How To Grow More Customers

Friday, August 27th, 2010

The shortage of skilled welders is a well-known fact, and I think it’s great that many GAWDA members are working with schools and in other avenues to promote the trade. Who, if not you, is going to look out for the profession? These are your customers.  So what can you do to make sure the profession thrives? Are we focusing our energies in the right areas?

I came across a study today which indicated that a stigma around blue-collar jobs is partly to blame for the current blight. That stigma is proliferated by parents and educators who direct children toward college as the only path to a financially secure and fulfilling career, even if this is far from the truth.

Growing up, I was instilled with the notion that a college degree is a minimum requirement for most jobs. At college, I met a lot of people who still had no idea what they wanted to do, but they went to college because they were supposed to. How can we change this attitude?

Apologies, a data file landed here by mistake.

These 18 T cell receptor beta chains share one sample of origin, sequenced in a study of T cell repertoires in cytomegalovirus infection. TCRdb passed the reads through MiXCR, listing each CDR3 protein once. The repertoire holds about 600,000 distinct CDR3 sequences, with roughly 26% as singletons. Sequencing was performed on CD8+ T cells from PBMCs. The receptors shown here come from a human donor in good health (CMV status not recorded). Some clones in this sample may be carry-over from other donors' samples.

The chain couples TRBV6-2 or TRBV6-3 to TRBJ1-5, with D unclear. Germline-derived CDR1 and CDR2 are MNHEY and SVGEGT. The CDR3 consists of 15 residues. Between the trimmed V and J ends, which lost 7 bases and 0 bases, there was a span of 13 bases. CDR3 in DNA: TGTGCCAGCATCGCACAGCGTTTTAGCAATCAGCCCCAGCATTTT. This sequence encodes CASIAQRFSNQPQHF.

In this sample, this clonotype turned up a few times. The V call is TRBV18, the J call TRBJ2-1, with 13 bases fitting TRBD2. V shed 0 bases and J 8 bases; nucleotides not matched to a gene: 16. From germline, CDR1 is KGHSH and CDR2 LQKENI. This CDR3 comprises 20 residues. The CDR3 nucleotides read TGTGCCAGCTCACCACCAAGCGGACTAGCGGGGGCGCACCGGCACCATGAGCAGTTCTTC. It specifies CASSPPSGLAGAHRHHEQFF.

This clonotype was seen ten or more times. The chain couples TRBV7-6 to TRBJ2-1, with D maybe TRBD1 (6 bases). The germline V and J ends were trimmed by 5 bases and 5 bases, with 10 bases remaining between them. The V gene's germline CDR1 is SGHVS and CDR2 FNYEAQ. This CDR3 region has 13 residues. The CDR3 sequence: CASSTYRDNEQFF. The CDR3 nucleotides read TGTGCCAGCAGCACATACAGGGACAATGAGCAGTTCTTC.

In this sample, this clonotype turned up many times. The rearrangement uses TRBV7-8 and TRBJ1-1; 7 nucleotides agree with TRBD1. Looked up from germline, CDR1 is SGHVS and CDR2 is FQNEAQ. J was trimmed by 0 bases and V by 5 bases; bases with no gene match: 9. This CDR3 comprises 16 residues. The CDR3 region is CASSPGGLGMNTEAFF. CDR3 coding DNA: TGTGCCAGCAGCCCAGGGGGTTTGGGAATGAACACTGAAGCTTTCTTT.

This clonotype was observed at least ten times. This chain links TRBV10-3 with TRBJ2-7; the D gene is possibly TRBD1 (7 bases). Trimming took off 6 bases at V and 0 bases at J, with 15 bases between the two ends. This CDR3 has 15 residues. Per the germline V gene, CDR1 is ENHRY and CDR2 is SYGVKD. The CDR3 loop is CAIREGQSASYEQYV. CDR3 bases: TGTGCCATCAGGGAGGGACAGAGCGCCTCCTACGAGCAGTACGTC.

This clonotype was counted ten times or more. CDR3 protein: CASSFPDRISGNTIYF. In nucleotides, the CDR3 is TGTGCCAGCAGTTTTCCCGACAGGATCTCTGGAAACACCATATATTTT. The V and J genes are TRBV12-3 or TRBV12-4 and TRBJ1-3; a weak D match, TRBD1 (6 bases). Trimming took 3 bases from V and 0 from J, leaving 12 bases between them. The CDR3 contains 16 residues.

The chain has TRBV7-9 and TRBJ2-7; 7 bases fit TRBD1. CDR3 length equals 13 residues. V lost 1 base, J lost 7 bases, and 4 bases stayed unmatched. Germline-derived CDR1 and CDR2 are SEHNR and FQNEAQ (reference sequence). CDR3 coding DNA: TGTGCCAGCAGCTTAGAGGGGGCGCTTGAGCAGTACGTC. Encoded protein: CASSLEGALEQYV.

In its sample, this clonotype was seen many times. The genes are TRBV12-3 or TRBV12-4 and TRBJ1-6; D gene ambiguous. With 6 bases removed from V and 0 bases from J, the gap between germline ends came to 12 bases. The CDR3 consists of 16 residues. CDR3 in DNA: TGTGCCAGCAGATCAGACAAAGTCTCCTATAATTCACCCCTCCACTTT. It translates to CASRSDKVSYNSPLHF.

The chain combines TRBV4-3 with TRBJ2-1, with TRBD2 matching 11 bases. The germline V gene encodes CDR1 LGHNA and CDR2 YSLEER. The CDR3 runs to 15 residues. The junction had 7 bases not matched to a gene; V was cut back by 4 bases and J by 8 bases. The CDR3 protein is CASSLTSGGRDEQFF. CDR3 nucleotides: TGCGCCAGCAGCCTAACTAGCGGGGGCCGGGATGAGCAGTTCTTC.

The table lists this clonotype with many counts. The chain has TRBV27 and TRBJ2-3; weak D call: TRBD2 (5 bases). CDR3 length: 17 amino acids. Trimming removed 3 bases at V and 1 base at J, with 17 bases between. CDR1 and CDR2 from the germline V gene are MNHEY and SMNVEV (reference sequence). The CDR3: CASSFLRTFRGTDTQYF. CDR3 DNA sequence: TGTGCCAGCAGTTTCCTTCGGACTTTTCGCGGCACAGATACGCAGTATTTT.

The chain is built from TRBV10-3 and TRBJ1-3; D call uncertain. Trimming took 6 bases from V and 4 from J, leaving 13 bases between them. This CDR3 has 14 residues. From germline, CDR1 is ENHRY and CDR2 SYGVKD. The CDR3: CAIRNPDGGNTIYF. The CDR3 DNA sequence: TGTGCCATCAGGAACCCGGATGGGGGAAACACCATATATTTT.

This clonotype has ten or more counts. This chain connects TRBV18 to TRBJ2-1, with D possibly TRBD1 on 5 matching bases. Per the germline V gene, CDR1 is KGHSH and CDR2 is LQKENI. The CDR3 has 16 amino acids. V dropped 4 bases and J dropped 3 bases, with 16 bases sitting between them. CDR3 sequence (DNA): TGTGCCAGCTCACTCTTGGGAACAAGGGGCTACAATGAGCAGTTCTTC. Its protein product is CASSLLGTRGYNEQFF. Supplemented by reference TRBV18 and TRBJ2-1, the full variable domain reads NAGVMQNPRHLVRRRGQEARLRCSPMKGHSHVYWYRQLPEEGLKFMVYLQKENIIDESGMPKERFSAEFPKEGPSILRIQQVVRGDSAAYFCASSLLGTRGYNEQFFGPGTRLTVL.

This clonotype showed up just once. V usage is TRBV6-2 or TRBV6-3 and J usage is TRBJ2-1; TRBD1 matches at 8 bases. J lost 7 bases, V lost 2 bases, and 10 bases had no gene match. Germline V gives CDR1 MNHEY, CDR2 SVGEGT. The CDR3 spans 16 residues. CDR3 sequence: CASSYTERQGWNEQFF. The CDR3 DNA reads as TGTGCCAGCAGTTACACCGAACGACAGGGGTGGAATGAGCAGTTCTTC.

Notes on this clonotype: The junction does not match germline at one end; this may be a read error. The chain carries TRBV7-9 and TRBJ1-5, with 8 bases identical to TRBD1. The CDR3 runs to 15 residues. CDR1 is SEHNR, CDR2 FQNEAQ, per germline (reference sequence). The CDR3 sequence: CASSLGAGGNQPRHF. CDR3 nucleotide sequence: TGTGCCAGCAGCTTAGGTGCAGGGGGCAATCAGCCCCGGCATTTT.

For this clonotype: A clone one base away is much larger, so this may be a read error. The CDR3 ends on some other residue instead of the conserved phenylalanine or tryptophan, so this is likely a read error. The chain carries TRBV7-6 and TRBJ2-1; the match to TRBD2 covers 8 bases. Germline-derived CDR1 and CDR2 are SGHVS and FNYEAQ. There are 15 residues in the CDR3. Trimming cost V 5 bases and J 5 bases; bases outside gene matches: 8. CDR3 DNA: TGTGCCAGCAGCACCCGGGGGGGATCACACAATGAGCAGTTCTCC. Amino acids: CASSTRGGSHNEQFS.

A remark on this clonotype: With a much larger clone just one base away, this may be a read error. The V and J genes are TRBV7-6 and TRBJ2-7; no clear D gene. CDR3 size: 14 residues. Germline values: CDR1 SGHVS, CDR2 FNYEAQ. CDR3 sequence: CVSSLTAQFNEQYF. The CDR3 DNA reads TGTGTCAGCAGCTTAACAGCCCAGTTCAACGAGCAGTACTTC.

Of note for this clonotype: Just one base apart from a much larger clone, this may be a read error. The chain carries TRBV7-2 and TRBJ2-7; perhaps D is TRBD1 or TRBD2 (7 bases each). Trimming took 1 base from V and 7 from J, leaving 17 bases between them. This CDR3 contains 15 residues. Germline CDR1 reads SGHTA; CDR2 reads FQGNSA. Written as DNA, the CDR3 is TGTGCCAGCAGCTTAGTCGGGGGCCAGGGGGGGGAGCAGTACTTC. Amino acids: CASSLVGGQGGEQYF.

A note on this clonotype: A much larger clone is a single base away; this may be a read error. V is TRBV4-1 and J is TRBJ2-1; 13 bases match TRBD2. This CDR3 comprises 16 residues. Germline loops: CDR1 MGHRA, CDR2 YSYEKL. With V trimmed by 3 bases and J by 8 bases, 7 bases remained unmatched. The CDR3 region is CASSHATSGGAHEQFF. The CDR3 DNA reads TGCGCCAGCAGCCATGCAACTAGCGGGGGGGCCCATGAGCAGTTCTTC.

I am not a welder, but a writer. In seventh grade home ec class, we did a research project on careers we were interested in. My teacher took me aside and told me that I shouldn’t aspire to be a writer because writers don’t make enough money. Still, I pursued writing because I loved it. Much in the same way I could not be deterred, you cannot make someone become a welder. You can only provide opportunities for students to be exposed to the welding trade.

Throughout my schooling, I was never exposed to skilled trades. Whose responsibility is it? You may have a hard time convincing schools to give more weight to skilled trades. But you can work with the schools to make a difference. Expose students to careers in the industry and engage them early. Awe them and inspire them. Get them before they’ve already chosen a career and make sure they see the welding industry as a viable option.

These are your customers. What are you doing to make sure they are plentiful for generations to come?